Normal red blood cells have a 120-day
life span. But people born with
sickle cell disease have
sickle-shaped blood cells that usually live no more
than 20 days. These sickled cells can get stuck in blood vessels, blocking
blood flow. See a picture of
sickle cells blocking a blood vessel .
Less blood flow can damage
the body's organs, muscles, and bones, sometimes leading to life-threatening
conditions. Sickle cell disease may cause problems such as:
- Painful events (vaso-occlusive complication), which
result when blood vessels are blocked. This is a common condition of sickle
- Splenic sequestration, usually seen in children age 6
months to 2 years during or after a simple respiratory infection. Large numbers
of sickled red blood cells become trapped in the
spleen . It can cause sudden and life-threatening
- Acute chest syndrome, most common in children but more
severe in adults. Coughing and chest pain are symptoms of acute chest syndrome,
which may occur after an infection or painful event.
- Severe infections, especially in children younger than
- Aplastic crisis, which may occur after infection with
some viruses. During an aplastic crisis, bone marrow stops producing red blood
cells, which results in sudden and severe anemia.
When a child is born with sickle cell disease, it's
impossible to predict which problems will develop, when they will start, or how
bad they will be. During the first 6 months of life, infants have a high level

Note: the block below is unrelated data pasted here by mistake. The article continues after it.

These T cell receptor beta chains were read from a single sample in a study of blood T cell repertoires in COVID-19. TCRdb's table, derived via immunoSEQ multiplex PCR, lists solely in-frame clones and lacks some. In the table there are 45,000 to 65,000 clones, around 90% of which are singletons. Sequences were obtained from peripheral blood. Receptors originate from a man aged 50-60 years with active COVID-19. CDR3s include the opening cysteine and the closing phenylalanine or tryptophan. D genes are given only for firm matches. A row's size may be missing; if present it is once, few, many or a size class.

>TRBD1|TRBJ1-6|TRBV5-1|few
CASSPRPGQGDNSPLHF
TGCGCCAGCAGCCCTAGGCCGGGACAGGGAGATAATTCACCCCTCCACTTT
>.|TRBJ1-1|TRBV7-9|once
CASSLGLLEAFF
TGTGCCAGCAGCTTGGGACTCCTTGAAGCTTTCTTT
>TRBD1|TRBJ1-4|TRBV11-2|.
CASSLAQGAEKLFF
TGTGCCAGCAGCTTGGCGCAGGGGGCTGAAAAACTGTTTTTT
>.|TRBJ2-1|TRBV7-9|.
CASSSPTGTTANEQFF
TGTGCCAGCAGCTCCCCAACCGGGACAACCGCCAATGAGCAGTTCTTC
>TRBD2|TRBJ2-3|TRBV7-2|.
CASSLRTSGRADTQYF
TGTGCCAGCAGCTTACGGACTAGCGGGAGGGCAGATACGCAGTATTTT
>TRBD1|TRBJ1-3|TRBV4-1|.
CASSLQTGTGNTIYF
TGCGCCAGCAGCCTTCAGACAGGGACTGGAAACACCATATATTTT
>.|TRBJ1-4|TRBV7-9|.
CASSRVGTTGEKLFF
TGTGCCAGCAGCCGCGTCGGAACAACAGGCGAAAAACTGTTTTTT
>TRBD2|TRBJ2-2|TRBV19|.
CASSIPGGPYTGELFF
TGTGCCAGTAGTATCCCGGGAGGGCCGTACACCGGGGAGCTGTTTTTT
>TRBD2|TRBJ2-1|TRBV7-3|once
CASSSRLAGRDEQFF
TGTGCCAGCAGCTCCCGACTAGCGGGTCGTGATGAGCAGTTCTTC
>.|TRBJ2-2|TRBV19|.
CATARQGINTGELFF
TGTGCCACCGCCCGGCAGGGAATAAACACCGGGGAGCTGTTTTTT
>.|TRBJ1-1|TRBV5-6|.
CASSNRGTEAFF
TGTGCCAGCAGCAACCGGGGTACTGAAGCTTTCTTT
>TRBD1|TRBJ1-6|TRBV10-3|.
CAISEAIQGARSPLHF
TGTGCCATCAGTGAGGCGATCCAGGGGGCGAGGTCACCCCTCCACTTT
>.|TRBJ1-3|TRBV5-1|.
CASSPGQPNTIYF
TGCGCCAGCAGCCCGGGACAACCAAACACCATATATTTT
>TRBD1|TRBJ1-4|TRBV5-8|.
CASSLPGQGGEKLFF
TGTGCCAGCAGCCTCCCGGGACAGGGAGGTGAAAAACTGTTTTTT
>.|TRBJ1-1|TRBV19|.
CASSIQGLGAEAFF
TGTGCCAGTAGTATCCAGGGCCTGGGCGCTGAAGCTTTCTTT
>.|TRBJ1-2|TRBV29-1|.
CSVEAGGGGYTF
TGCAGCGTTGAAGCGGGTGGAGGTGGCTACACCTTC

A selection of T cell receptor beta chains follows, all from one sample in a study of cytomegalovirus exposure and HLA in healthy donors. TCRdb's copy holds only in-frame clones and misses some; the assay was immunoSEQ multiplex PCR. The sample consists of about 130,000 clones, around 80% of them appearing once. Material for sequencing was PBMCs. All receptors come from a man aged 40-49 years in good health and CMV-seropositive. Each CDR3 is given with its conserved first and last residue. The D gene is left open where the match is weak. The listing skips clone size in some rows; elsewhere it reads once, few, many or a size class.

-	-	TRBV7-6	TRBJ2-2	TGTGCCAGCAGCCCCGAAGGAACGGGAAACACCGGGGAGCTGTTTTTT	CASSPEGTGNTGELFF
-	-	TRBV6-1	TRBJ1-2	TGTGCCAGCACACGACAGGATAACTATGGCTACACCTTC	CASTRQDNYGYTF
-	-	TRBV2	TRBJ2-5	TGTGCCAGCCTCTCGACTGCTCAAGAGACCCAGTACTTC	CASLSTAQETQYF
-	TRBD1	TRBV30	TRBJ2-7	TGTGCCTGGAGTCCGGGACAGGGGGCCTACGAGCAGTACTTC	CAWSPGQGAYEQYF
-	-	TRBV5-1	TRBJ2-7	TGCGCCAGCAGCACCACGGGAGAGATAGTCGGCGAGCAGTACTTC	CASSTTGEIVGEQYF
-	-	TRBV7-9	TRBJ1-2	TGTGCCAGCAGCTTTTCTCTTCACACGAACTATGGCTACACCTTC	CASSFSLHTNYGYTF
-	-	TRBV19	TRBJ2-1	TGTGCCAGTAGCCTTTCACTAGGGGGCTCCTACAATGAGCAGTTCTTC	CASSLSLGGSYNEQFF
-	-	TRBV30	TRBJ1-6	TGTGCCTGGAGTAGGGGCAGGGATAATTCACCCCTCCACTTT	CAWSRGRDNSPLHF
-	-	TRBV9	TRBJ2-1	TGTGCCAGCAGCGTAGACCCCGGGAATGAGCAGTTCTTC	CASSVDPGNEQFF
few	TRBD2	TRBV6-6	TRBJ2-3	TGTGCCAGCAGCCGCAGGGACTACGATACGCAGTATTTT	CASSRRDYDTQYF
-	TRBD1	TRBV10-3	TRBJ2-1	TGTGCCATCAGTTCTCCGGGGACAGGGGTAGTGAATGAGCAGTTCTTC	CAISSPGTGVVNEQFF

fetal hemoglobin (HbF) in their blood, which protects
them from red blood cell sickling. But dangerous complications of sickle cell
disease may quickly develop between ages 6 months and 5 years, after levels of
fetal hemoglobin decrease. Normal red blood cells have a 120-day life span, but
sickled blood cells usually live no more than 20 days. When
bone marrow can't produce enough red blood cells to
keep up with sickled blood cell loss, severe anemia may develop.
Older children and adults with sickle cell disease may have few problems
or have a pattern of ongoing complications that shortens their lives. The most
common and serious problems caused by sickle cell disease are anemia, pain, and
organ failure. Stroke affects around 10% of children with sickle cell
Other complications of sickle
cell disease include:
- Growth slowdown. Children with sickle cell
disease often grow more slowly than normal and go through
puberty later than children who don't have sickle cell
- Open sores (ulcers) on the legs and feet,
commonly during adulthood. These ulcers can be very painful and heal slowly.
Some may last for years.
- Eye damage. Long-term
vision problems may result from blocked blood flow in
the inner lining of the eye (retina).
People who have sickle cell disease live to age 50 to 60,
on average. A lot depends on the type of
sickle cell disorder and how it affects a person's